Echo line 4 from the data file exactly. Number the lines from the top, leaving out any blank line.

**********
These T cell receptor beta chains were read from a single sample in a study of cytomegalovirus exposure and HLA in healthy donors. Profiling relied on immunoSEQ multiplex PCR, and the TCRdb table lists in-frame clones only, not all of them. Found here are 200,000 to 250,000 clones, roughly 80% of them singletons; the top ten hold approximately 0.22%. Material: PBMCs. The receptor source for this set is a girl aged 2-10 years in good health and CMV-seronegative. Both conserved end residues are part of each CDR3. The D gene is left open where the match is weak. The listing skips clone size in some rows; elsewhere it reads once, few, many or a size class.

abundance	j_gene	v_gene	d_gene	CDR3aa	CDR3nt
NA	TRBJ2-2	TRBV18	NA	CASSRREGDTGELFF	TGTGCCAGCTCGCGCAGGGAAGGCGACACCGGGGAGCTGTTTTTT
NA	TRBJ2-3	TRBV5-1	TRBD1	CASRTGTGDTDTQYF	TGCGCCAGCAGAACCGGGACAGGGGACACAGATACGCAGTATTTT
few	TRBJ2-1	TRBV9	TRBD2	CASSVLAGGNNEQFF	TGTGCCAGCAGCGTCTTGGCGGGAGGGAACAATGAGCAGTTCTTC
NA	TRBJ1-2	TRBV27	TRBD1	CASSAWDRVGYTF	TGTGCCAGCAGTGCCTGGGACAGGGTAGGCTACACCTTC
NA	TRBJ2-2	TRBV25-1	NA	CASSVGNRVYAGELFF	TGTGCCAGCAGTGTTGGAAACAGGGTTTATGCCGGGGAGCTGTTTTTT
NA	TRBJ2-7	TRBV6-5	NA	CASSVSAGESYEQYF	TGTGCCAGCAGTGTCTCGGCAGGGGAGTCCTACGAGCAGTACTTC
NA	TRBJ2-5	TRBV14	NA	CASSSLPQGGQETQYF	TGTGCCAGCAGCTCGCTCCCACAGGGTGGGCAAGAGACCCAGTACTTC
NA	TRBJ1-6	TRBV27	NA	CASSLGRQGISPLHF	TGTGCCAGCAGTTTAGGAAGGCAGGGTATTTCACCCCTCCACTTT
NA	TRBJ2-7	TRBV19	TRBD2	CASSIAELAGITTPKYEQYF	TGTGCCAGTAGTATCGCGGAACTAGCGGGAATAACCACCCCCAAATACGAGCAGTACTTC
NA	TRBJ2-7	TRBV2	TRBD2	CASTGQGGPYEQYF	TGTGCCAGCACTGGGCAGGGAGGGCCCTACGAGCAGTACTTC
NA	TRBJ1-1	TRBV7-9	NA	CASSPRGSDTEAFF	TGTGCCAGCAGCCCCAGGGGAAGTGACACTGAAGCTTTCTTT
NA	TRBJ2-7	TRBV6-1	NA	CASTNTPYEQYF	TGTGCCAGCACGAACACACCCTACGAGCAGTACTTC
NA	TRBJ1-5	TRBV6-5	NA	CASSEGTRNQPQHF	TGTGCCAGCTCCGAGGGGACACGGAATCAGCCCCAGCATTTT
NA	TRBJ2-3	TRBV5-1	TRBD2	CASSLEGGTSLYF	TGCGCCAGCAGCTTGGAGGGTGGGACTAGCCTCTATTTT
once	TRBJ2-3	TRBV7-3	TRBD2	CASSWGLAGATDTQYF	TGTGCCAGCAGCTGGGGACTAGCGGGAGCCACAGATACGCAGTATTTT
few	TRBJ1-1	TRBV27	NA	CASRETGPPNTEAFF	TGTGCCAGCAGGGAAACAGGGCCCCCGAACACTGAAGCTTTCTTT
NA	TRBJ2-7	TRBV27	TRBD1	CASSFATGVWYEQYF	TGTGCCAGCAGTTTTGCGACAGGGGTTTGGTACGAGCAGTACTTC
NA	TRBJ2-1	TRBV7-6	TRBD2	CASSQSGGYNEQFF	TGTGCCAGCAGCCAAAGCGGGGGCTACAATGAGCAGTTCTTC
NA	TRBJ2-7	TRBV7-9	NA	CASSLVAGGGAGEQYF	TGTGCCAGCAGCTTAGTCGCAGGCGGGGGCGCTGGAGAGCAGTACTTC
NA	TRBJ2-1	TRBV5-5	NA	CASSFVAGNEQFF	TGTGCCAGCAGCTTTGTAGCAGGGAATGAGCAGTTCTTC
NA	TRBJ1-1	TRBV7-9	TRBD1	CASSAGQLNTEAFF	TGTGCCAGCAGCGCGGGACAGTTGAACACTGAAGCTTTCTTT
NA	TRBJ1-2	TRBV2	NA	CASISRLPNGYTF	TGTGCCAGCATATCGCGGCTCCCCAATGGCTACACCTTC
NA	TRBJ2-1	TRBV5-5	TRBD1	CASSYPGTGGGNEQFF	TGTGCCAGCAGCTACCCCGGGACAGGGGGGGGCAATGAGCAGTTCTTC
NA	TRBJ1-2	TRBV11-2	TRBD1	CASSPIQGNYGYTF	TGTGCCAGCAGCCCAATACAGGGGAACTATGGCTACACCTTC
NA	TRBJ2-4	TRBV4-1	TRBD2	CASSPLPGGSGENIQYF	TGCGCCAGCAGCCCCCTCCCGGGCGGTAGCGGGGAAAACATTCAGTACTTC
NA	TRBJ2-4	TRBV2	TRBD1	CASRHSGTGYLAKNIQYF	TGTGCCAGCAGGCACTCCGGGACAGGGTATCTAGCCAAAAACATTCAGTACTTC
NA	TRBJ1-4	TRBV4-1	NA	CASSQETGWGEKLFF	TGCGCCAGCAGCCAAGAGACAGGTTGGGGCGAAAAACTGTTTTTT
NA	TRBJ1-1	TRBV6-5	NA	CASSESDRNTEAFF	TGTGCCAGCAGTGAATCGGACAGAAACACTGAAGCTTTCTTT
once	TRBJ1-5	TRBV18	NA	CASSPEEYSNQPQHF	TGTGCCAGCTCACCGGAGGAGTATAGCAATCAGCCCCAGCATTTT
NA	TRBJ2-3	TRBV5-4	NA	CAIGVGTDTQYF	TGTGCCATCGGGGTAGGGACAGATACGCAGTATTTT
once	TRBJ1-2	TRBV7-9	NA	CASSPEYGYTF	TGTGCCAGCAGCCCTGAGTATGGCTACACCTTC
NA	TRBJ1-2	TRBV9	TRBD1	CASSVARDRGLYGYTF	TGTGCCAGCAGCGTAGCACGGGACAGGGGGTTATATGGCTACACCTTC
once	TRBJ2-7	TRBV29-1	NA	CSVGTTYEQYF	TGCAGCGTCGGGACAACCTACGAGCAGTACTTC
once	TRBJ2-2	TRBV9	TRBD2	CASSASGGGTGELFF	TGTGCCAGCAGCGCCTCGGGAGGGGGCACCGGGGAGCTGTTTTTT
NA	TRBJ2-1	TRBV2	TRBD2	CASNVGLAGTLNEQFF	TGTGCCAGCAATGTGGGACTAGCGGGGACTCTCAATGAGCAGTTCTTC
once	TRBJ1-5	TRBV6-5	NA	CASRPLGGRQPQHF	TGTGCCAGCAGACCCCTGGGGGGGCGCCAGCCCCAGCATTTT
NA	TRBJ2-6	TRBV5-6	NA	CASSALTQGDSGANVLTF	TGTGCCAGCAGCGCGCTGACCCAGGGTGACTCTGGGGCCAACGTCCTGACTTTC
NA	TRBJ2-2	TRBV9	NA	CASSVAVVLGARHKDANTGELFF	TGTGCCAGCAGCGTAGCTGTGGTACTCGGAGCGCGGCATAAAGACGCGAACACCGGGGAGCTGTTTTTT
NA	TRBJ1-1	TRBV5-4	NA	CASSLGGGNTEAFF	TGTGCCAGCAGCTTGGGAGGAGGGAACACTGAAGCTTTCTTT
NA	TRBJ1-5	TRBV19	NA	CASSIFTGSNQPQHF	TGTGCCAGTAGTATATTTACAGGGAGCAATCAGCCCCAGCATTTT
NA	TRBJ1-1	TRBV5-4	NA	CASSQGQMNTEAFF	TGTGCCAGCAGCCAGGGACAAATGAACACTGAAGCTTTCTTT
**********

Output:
NA	TRBJ2-3	TRBV5-1	TRBD1	CASRTGTGDTDTQYF	TGCGCCAGCAGAACCGGGACAGGGGACACAGATACGCAGTATTTT